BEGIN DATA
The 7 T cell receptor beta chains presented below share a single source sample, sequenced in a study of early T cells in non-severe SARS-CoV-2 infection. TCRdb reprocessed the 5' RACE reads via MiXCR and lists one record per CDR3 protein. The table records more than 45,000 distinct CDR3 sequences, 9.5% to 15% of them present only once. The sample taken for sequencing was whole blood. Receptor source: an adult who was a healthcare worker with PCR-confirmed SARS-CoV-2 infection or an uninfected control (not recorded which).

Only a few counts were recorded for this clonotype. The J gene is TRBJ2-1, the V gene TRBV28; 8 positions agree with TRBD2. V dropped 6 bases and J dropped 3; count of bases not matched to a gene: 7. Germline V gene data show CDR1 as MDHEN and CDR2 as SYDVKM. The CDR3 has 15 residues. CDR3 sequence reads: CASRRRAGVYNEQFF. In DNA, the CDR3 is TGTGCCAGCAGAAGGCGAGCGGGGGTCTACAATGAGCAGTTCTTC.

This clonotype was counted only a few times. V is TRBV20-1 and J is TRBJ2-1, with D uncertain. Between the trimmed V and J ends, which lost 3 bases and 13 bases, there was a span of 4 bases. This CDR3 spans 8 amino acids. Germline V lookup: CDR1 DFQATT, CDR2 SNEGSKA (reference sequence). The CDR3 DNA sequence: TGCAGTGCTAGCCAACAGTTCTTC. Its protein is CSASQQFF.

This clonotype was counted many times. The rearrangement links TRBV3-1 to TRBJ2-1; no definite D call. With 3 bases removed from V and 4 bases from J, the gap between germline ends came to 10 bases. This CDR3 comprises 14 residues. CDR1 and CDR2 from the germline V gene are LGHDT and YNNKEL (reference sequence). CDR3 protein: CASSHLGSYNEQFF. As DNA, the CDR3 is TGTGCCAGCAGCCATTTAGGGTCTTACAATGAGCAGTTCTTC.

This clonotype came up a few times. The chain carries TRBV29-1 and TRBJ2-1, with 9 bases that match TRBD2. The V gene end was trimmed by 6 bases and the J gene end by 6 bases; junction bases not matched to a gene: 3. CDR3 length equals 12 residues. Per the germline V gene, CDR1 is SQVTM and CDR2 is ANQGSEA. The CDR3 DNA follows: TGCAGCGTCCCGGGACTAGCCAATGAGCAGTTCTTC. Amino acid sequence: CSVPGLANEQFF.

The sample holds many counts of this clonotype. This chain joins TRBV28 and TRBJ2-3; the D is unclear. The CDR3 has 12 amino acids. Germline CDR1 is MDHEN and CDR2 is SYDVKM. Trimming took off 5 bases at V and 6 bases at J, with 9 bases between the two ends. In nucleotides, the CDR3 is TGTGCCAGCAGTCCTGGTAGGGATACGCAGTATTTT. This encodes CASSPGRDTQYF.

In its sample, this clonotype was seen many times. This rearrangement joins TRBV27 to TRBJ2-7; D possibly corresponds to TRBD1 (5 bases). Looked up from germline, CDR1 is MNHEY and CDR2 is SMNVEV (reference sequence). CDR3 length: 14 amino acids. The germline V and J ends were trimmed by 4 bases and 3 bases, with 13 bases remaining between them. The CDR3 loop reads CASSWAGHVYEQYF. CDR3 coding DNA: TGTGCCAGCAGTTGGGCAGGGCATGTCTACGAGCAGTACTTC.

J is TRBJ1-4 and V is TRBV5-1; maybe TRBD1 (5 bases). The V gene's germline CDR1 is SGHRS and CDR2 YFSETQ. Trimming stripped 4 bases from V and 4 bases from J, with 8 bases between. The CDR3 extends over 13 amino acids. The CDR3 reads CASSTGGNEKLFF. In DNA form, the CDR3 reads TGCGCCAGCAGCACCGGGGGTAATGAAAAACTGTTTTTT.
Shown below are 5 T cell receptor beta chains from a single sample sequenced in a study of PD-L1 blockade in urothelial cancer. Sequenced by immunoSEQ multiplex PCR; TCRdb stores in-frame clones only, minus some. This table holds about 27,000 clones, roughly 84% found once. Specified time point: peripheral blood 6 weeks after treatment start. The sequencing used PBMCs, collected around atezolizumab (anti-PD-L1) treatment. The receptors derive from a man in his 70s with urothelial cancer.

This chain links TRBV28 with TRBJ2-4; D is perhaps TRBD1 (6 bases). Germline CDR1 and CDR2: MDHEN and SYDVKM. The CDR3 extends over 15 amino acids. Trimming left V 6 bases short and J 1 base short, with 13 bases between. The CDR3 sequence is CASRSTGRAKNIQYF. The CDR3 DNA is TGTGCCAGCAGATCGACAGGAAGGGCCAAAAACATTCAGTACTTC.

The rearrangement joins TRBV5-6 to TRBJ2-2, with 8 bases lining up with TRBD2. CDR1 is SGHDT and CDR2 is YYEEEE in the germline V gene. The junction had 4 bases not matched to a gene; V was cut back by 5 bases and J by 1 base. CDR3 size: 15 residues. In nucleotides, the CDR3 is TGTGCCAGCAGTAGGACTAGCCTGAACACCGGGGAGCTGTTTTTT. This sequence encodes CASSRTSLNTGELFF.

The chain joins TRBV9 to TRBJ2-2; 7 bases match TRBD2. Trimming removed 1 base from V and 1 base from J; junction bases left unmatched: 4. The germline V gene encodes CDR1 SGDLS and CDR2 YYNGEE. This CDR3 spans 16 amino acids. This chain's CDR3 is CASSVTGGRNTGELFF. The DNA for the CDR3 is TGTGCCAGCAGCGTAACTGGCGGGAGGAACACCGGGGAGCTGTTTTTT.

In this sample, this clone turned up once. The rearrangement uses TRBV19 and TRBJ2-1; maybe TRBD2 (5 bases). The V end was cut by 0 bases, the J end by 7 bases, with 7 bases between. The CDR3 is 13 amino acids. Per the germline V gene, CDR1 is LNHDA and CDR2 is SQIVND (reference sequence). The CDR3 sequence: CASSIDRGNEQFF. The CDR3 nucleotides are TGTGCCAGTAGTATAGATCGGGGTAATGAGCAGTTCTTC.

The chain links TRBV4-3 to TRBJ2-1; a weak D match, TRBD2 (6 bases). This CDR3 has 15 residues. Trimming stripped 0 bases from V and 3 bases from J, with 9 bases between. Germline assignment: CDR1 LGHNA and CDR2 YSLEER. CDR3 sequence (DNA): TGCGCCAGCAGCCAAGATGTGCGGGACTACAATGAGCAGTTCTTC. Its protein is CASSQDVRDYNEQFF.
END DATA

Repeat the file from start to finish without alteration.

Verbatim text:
The 7 T cell receptor beta chains presented below share a single source sample, sequenced in a study of early T cells in non-severe SARS-CoV-2 infection. TCRdb reprocessed the 5' RACE reads via MiXCR and lists one record per CDR3 protein. The table records more than 45,000 distinct CDR3 sequences, 9.5% to 15% of them present only once. The sample taken for sequencing was whole blood. Receptor source: an adult who was a healthcare worker with PCR-confirmed SARS-CoV-2 infection or an uninfected control (not recorded which).

Only a few counts were recorded for this clonotype. The J gene is TRBJ2-1, the V gene TRBV28; 8 positions agree with TRBD2. V dropped 6 bases and J dropped 3; count of bases not matched to a gene: 7. Germline V gene data show CDR1 as MDHEN and CDR2 as SYDVKM. The CDR3 has 15 residues. CDR3 sequence reads: CASRRRAGVYNEQFF. In DNA, the CDR3 is TGTGCCAGCAGAAGGCGAGCGGGGGTCTACAATGAGCAGTTCTTC.

This clonotype was counted only a few times. V is TRBV20-1 and J is TRBJ2-1, with D uncertain. Between the trimmed V and J ends, which lost 3 bases and 13 bases, there was a span of 4 bases. This CDR3 spans 8 amino acids. Germline V lookup: CDR1 DFQATT, CDR2 SNEGSKA (reference sequence). The CDR3 DNA sequence: TGCAGTGCTAGCCAACAGTTCTTC. Its protein is CSASQQFF.

This clonotype was counted many times. The rearrangement links TRBV3-1 to TRBJ2-1; no definite D call. With 3 bases removed from V and 4 bases from J, the gap between germline ends came to 10 bases. This CDR3 comprises 14 residues. CDR1 and CDR2 from the germline V gene are LGHDT and YNNKEL (reference sequence). CDR3 protein: CASSHLGSYNEQFF. As DNA, the CDR3 is TGTGCCAGCAGCCATTTAGGGTCTTACAATGAGCAGTTCTTC.

This clonotype came up a few times. The chain carries TRBV29-1 and TRBJ2-1, with 9 bases that match TRBD2. The V gene end was trimmed by 6 bases and the J gene end by 6 bases; junction bases not matched to a gene: 3. CDR3 length equals 12 residues. Per the germline V gene, CDR1 is SQVTM and CDR2 is ANQGSEA. The CDR3 DNA follows: TGCAGCGTCCCGGGACTAGCCAATGAGCAGTTCTTC. Amino acid sequence: CSVPGLANEQFF.

The sample holds many counts of this clonotype. This chain joins TRBV28 and TRBJ2-3; the D is unclear. The CDR3 has 12 amino acids. Germline CDR1 is MDHEN and CDR2 is SYDVKM. Trimming took off 5 bases at V and 6 bases at J, with 9 bases between the two ends. In nucleotides, the CDR3 is TGTGCCAGCAGTCCTGGTAGGGATACGCAGTATTTT. This encodes CASSPGRDTQYF.

In its sample, this clonotype was seen many times. This rearrangement joins TRBV27 to TRBJ2-7; D possibly corresponds to TRBD1 (5 bases). Looked up from germline, CDR1 is MNHEY and CDR2 is SMNVEV (reference sequence). CDR3 length: 14 amino acids. The germline V and J ends were trimmed by 4 bases and 3 bases, with 13 bases remaining between them. The CDR3 loop reads CASSWAGHVYEQYF. CDR3 coding DNA: TGTGCCAGCAGTTGGGCAGGGCATGTCTACGAGCAGTACTTC.

J is TRBJ1-4 and V is TRBV5-1; maybe TRBD1 (5 bases). The V gene's germline CDR1 is SGHRS and CDR2 YFSETQ. Trimming stripped 4 bases from V and 4 bases from J, with 8 bases between. The CDR3 extends over 13 amino acids. The CDR3 reads CASSTGGNEKLFF. In DNA form, the CDR3 reads TGCGCCAGCAGCACCGGGGGTAATGAAAAACTGTTTTTT.
Shown below are 5 T cell receptor beta chains from a single sample sequenced in a study of PD-L1 blockade in urothelial cancer. Sequenced by immunoSEQ multiplex PCR; TCRdb stores in-frame clones only, minus some. This table holds about 27,000 clones, roughly 84% found once. Specified time point: peripheral blood 6 weeks after treatment start. The sequencing used PBMCs, collected around atezolizumab (anti-PD-L1) treatment. The receptors derive from a man in his 70s with urothelial cancer.

This chain links TRBV28 with TRBJ2-4; D is perhaps TRBD1 (6 bases). Germline CDR1 and CDR2: MDHEN and SYDVKM. The CDR3 extends over 15 amino acids. Trimming left V 6 bases short and J 1 base short, with 13 bases between. The CDR3 sequence is CASRSTGRAKNIQYF. The CDR3 DNA is TGTGCCAGCAGATCGACAGGAAGGGCCAAAAACATTCAGTACTTC.

The rearrangement joins TRBV5-6 to TRBJ2-2, with 8 bases lining up with TRBD2. CDR1 is SGHDT and CDR2 is YYEEEE in the germline V gene. The junction had 4 bases not matched to a gene; V was cut back by 5 bases and J by 1 base. CDR3 size: 15 residues. In nucleotides, the CDR3 is TGTGCCAGCAGTAGGACTAGCCTGAACACCGGGGAGCTGTTTTTT. This sequence encodes CASSRTSLNTGELFF.

The chain joins TRBV9 to TRBJ2-2; 7 bases match TRBD2. Trimming removed 1 base from V and 1 base from J; junction bases left unmatched: 4. The germline V gene encodes CDR1 SGDLS and CDR2 YYNGEE. This CDR3 spans 16 amino acids. This chain's CDR3 is CASSVTGGRNTGELFF. The DNA for the CDR3 is TGTGCCAGCAGCGTAACTGGCGGGAGGAACACCGGGGAGCTGTTTTTT.

In this sample, this clone turned up once. The rearrangement uses TRBV19 and TRBJ2-1; maybe TRBD2 (5 bases). The V end was cut by 0 bases, the J end by 7 bases, with 7 bases between. The CDR3 is 13 amino acids. Per the germline V gene, CDR1 is LNHDA and CDR2 is SQIVND (reference sequence). The CDR3 sequence: CASSIDRGNEQFF. The CDR3 nucleotides are TGTGCCAGTAGTATAGATCGGGGTAATGAGCAGTTCTTC.

The chain links TRBV4-3 to TRBJ2-1; a weak D match, TRBD2 (6 bases). This CDR3 has 15 residues. Trimming stripped 0 bases from V and 3 bases from J, with 9 bases between. Germline assignment: CDR1 LGHNA and CDR2 YSLEER. CDR3 sequence (DNA): TGCGCCAGCAGCCAAGATGTGCGGGACTACAATGAGCAGTTCTTC. Its protein is CASSQDVRDYNEQFF.